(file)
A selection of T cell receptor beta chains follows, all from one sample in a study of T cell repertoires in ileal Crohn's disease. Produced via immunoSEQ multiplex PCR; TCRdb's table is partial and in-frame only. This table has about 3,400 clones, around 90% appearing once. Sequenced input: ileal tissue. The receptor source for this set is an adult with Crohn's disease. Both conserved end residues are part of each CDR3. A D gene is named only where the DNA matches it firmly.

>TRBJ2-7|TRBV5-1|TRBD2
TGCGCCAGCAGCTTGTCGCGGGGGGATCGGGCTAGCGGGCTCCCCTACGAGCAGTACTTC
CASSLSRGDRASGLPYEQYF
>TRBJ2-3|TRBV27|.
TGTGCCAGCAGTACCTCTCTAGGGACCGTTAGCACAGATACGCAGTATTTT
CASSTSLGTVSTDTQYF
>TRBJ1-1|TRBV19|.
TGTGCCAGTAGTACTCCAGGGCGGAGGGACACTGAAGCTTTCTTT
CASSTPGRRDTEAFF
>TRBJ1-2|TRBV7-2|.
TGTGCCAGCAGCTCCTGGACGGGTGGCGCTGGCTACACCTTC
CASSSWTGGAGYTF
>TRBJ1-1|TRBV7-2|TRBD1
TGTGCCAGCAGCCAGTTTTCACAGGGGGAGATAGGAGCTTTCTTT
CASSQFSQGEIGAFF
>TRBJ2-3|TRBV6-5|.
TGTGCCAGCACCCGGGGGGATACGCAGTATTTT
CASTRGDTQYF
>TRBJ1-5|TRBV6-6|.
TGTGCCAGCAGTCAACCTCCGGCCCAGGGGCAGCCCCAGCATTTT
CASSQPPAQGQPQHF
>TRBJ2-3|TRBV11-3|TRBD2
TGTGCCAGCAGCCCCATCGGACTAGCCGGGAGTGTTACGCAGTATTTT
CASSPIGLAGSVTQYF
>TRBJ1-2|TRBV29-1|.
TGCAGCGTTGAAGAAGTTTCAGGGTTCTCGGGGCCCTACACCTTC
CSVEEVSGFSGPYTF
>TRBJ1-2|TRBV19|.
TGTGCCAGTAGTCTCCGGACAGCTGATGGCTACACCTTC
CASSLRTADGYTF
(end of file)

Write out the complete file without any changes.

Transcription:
A selection of T cell receptor beta chains follows, all from one sample in a study of T cell repertoires in ileal Crohn's disease. Produced via immunoSEQ multiplex PCR; TCRdb's table is partial and in-frame only. This table has about 3,400 clones, around 90% appearing once. Sequenced input: ileal tissue. The receptor source for this set is an adult with Crohn's disease. Both conserved end residues are part of each CDR3. A D gene is named only where the DNA matches it firmly.

>TRBJ2-7|TRBV5-1|TRBD2
TGCGCCAGCAGCTTGTCGCGGGGGGATCGGGCTAGCGGGCTCCCCTACGAGCAGTACTTC
CASSLSRGDRASGLPYEQYF
>TRBJ2-3|TRBV27|.
TGTGCCAGCAGTACCTCTCTAGGGACCGTTAGCACAGATACGCAGTATTTT
CASSTSLGTVSTDTQYF
>TRBJ1-1|TRBV19|.
TGTGCCAGTAGTACTCCAGGGCGGAGGGACACTGAAGCTTTCTTT
CASSTPGRRDTEAFF
>TRBJ1-2|TRBV7-2|.
TGTGCCAGCAGCTCCTGGACGGGTGGCGCTGGCTACACCTTC
CASSSWTGGAGYTF
>TRBJ1-1|TRBV7-2|TRBD1
TGTGCCAGCAGCCAGTTTTCACAGGGGGAGATAGGAGCTTTCTTT
CASSQFSQGEIGAFF
>TRBJ2-3|TRBV6-5|.
TGTGCCAGCACCCGGGGGGATACGCAGTATTTT
CASTRGDTQYF
>TRBJ1-5|TRBV6-6|.
TGTGCCAGCAGTCAACCTCCGGCCCAGGGGCAGCCCCAGCATTTT
CASSQPPAQGQPQHF
>TRBJ2-3|TRBV11-3|TRBD2
TGTGCCAGCAGCCCCATCGGACTAGCCGGGAGTGTTACGCAGTATTTT
CASSPIGLAGSVTQYF
>TRBJ1-2|TRBV29-1|.
TGCAGCGTTGAAGAAGTTTCAGGGTTCTCGGGGCCCTACACCTTC
CSVEEVSGFSGPYTF
>TRBJ1-2|TRBV19|.
TGTGCCAGTAGTCTCCGGACAGCTGATGGCTACACCTTC
CASSLRTADGYTF